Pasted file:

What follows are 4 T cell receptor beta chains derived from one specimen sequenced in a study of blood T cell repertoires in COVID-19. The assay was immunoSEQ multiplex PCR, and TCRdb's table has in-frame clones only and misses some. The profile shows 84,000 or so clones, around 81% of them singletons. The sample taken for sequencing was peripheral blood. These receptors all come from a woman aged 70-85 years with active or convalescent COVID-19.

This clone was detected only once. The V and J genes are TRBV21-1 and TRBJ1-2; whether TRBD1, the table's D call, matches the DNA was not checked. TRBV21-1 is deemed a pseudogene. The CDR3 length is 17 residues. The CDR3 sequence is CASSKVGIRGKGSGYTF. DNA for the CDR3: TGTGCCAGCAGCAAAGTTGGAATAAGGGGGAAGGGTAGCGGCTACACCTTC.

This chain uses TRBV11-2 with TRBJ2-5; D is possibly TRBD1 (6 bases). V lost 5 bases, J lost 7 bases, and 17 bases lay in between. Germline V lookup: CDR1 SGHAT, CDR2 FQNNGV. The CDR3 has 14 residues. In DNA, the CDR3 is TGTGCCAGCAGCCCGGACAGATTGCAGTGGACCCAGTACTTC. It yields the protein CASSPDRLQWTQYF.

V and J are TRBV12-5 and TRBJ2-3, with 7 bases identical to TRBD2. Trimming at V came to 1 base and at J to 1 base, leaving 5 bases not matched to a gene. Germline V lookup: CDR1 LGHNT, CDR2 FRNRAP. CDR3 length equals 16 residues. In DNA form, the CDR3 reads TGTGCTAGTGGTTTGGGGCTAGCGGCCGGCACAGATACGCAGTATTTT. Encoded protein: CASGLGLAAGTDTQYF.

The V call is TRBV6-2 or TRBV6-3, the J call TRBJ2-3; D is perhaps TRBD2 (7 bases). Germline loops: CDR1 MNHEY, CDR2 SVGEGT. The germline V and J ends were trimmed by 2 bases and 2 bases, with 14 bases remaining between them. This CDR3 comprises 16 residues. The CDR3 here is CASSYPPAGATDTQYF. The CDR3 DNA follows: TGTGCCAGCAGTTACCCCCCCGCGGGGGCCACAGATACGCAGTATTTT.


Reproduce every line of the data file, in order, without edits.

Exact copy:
What follows are 4 T cell receptor beta chains derived from one specimen sequenced in a study of blood T cell repertoires in COVID-19. The assay was immunoSEQ multiplex PCR, and TCRdb's table has in-frame clones only and misses some. The profile shows 84,000 or so clones, around 81% of them singletons. The sample taken for sequencing was peripheral blood. These receptors all come from a woman aged 70-85 years with active or convalescent COVID-19.

This clone was detected only once. The V and J genes are TRBV21-1 and TRBJ1-2; whether TRBD1, the table's D call, matches the DNA was not checked. TRBV21-1 is deemed a pseudogene. The CDR3 length is 17 residues. The CDR3 sequence is CASSKVGIRGKGSGYTF. DNA for the CDR3: TGTGCCAGCAGCAAAGTTGGAATAAGGGGGAAGGGTAGCGGCTACACCTTC.

This chain uses TRBV11-2 with TRBJ2-5; D is possibly TRBD1 (6 bases). V lost 5 bases, J lost 7 bases, and 17 bases lay in between. Germline V lookup: CDR1 SGHAT, CDR2 FQNNGV. The CDR3 has 14 residues. In DNA, the CDR3 is TGTGCCAGCAGCCCGGACAGATTGCAGTGGACCCAGTACTTC. It yields the protein CASSPDRLQWTQYF.

V and J are TRBV12-5 and TRBJ2-3, with 7 bases identical to TRBD2. Trimming at V came to 1 base and at J to 1 base, leaving 5 bases not matched to a gene. Germline V lookup: CDR1 LGHNT, CDR2 FRNRAP. CDR3 length equals 16 residues. In DNA form, the CDR3 reads TGTGCTAGTGGTTTGGGGCTAGCGGCCGGCACAGATACGCAGTATTTT. Encoded protein: CASGLGLAAGTDTQYF.

The V call is TRBV6-2 or TRBV6-3, the J call TRBJ2-3; D is perhaps TRBD2 (7 bases). Germline loops: CDR1 MNHEY, CDR2 SVGEGT. The germline V and J ends were trimmed by 2 bases and 2 bases, with 14 bases remaining between them. This CDR3 comprises 16 residues. The CDR3 here is CASSYPPAGATDTQYF. The CDR3 DNA follows: TGTGCCAGCAGTTACCCCCCCGCGGGGGCCACAGATACGCAGTATTTT.